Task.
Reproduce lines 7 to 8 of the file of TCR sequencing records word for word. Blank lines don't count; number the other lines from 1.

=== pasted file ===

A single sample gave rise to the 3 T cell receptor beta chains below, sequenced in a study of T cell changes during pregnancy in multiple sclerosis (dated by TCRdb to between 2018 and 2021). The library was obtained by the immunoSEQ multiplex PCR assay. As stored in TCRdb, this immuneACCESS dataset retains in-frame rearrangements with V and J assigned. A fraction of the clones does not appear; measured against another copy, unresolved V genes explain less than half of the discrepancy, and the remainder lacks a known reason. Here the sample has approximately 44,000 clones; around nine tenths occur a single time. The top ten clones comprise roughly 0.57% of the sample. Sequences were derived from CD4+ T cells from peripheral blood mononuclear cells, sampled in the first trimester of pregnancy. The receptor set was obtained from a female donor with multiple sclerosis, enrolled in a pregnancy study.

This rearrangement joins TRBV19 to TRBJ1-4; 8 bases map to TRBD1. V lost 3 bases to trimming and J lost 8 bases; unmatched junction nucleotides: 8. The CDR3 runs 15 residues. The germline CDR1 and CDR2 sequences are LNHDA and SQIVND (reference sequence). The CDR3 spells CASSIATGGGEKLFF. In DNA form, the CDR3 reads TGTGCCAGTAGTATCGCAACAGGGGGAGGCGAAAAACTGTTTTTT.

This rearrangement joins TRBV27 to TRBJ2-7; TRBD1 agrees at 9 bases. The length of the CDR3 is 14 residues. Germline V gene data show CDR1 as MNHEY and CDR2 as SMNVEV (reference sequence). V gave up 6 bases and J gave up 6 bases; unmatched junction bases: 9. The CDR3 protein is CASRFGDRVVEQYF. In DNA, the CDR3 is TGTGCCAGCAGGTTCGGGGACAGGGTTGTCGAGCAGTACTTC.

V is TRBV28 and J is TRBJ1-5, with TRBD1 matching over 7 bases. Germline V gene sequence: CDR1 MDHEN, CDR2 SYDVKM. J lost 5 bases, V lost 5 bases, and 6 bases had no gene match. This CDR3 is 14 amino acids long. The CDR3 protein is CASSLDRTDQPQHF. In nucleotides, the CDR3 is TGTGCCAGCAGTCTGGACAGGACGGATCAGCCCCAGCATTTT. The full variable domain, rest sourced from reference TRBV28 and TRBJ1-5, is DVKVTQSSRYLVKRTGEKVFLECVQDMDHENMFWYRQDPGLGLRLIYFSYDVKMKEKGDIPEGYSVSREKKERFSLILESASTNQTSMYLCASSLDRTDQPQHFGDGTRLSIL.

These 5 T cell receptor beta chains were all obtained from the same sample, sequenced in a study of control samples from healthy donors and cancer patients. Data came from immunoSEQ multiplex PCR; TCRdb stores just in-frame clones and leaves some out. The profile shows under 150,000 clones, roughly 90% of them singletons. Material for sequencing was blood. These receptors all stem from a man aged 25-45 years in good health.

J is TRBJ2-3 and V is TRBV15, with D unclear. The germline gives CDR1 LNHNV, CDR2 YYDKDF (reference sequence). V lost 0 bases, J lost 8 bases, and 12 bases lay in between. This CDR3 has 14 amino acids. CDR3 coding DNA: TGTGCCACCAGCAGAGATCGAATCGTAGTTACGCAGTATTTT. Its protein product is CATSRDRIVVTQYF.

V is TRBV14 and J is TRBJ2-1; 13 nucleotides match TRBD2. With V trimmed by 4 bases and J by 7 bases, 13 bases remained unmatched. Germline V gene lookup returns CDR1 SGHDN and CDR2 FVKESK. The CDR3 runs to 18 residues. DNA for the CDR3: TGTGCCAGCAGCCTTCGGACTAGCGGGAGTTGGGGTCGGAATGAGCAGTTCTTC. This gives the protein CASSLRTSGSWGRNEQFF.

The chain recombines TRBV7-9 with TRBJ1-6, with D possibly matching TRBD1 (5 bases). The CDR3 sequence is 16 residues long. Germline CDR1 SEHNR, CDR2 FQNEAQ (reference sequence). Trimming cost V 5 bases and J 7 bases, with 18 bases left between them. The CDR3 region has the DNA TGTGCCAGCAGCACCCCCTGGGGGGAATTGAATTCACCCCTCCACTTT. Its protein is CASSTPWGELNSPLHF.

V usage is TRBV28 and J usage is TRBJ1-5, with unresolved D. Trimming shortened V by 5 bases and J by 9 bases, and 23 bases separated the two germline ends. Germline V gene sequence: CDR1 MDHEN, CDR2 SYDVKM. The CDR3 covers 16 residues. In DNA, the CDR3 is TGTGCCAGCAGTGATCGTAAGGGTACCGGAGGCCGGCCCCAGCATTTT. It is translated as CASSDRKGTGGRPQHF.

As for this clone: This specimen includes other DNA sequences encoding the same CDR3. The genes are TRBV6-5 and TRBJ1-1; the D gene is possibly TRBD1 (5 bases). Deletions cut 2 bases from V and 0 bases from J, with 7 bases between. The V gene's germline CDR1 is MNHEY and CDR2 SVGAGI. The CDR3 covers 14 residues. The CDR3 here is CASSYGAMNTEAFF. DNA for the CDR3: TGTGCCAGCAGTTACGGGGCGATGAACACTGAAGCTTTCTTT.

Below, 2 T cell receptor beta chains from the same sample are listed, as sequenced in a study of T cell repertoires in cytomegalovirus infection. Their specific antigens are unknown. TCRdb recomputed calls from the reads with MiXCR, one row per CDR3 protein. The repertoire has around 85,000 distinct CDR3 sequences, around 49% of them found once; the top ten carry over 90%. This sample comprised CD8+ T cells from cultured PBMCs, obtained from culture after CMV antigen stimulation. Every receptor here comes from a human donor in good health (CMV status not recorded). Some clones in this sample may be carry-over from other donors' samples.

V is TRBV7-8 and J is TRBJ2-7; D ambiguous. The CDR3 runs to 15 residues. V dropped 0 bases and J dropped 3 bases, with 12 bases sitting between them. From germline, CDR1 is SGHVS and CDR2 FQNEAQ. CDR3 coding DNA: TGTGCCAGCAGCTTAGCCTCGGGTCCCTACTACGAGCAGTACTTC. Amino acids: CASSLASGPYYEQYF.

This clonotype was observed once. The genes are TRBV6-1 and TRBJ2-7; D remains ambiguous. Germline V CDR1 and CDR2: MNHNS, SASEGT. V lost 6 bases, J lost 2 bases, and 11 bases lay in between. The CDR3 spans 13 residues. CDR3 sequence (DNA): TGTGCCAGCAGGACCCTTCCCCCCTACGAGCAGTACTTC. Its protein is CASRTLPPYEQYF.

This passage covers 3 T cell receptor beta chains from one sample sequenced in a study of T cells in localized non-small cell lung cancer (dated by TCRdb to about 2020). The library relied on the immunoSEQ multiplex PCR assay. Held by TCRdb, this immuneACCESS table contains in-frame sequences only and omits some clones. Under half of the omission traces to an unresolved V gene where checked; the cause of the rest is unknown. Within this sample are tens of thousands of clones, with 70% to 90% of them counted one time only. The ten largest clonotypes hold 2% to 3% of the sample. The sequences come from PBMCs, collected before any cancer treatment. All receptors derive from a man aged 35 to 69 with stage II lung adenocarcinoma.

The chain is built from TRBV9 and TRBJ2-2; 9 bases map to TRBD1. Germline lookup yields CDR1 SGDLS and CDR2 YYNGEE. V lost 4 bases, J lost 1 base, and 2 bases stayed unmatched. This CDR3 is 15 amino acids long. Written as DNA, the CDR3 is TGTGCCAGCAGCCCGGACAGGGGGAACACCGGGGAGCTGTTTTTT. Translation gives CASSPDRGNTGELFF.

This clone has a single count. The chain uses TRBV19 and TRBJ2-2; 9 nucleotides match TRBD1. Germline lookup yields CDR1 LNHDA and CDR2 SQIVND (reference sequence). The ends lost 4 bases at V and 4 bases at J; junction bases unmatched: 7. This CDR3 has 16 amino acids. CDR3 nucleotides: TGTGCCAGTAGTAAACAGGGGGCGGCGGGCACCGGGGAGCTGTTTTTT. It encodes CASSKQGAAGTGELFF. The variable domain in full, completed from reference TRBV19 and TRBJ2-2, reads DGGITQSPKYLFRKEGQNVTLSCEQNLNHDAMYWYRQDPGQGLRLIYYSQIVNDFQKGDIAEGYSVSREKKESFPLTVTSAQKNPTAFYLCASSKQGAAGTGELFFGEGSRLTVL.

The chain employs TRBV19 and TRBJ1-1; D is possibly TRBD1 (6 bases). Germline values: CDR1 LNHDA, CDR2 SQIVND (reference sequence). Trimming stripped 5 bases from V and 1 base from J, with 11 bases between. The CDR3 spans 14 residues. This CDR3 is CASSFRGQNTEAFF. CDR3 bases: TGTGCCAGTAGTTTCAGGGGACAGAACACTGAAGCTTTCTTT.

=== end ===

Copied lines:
V is TRBV14 and J is TRBJ2-1; 13 nucleotides match TRBD2. With V trimmed by 4 bases and J by 7 bases, 13 bases remained unmatched. Germline V gene lookup returns CDR1 SGHDN and CDR2 FVKESK. The CDR3 runs to 18 residues. DNA for the CDR3: TGTGCCAGCAGCCTTCGGACTAGCGGGAGTTGGGGTCGGAATGAGCAGTTCTTC. This gives the protein CASSLRTSGSWGRNEQFF.

The chain recombines TRBV7-9 with TRBJ1-6, with D possibly matching TRBD1 (5 bases). The CDR3 sequence is 16 residues long. Germline CDR1 SEHNR, CDR2 FQNEAQ (reference sequence). Trimming cost V 5 bases and J 7 bases, with 18 bases left between them. The CDR3 region has the DNA TGTGCCAGCAGCACCCCCTGGGGGGAATTGAATTCACCCCTCCACTTT. Its protein is CASSTPWGELNSPLHF.